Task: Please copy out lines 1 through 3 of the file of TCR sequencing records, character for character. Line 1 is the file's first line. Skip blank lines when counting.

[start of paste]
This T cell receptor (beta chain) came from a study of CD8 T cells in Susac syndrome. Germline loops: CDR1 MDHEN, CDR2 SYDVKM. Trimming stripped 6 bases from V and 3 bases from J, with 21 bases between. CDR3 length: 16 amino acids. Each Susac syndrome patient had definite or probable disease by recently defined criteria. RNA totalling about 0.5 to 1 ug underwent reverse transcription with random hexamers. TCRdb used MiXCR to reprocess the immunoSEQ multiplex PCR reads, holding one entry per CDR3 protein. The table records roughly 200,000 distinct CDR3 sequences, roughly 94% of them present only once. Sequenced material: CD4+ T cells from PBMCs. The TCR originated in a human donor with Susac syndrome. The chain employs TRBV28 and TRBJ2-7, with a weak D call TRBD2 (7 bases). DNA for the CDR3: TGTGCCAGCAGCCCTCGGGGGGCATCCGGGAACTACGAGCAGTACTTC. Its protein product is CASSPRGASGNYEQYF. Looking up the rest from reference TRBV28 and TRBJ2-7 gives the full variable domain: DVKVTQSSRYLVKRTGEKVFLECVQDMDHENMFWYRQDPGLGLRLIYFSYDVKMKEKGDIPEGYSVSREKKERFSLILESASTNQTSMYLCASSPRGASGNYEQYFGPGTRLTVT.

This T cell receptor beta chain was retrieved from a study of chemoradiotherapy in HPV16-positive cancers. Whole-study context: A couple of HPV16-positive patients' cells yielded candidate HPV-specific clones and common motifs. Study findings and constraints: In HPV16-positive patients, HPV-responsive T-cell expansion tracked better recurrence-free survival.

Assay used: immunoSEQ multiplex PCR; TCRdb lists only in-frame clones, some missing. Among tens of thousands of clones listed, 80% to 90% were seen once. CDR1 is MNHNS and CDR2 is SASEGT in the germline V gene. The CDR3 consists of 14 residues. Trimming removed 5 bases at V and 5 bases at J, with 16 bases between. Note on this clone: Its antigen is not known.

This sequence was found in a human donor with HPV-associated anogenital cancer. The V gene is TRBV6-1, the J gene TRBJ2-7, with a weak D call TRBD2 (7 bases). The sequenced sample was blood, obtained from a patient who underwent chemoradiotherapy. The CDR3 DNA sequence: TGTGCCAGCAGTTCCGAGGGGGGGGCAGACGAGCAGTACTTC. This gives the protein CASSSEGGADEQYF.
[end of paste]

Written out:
This T cell receptor (beta chain) came from a study of CD8 T cells in Susac syndrome. Germline loops: CDR1 MDHEN, CDR2 SYDVKM. Trimming stripped 6 bases from V and 3 bases from J, with 21 bases between. CDR3 length: 16 amino acids. Each Susac syndrome patient had definite or probable disease by recently defined criteria. RNA totalling about 0.5 to 1 ug underwent reverse transcription with random hexamers. TCRdb used MiXCR to reprocess the immunoSEQ multiplex PCR reads, holding one entry per CDR3 protein. The table records roughly 200,000 distinct CDR3 sequences, roughly 94% of them present only once. Sequenced material: CD4+ T cells from PBMCs. The TCR originated in a human donor with Susac syndrome. The chain employs TRBV28 and TRBJ2-7, with a weak D call TRBD2 (7 bases). DNA for the CDR3: TGTGCCAGCAGCCCTCGGGGGGCATCCGGGAACTACGAGCAGTACTTC. Its protein product is CASSPRGASGNYEQYF. Looking up the rest from reference TRBV28 and TRBJ2-7 gives the full variable domain: DVKVTQSSRYLVKRTGEKVFLECVQDMDHENMFWYRQDPGLGLRLIYFSYDVKMKEKGDIPEGYSVSREKKERFSLILESASTNQTSMYLCASSPRGASGNYEQYFGPGTRLTVT.

This T cell receptor beta chain was retrieved from a study of chemoradiotherapy in HPV16-positive cancers. Whole-study context: A couple of HPV16-positive patients' cells yielded candidate HPV-specific clones and common motifs. Study findings and constraints: In HPV16-positive patients, HPV-responsive T-cell expansion tracked better recurrence-free survival.

Assay used: immunoSEQ multiplex PCR; TCRdb lists only in-frame clones, some missing. Among tens of thousands of clones listed, 80% to 90% were seen once. CDR1 is MNHNS and CDR2 is SASEGT in the germline V gene. The CDR3 consists of 14 residues. Trimming removed 5 bases at V and 5 bases at J, with 16 bases between. Note on this clone: Its antigen is not known.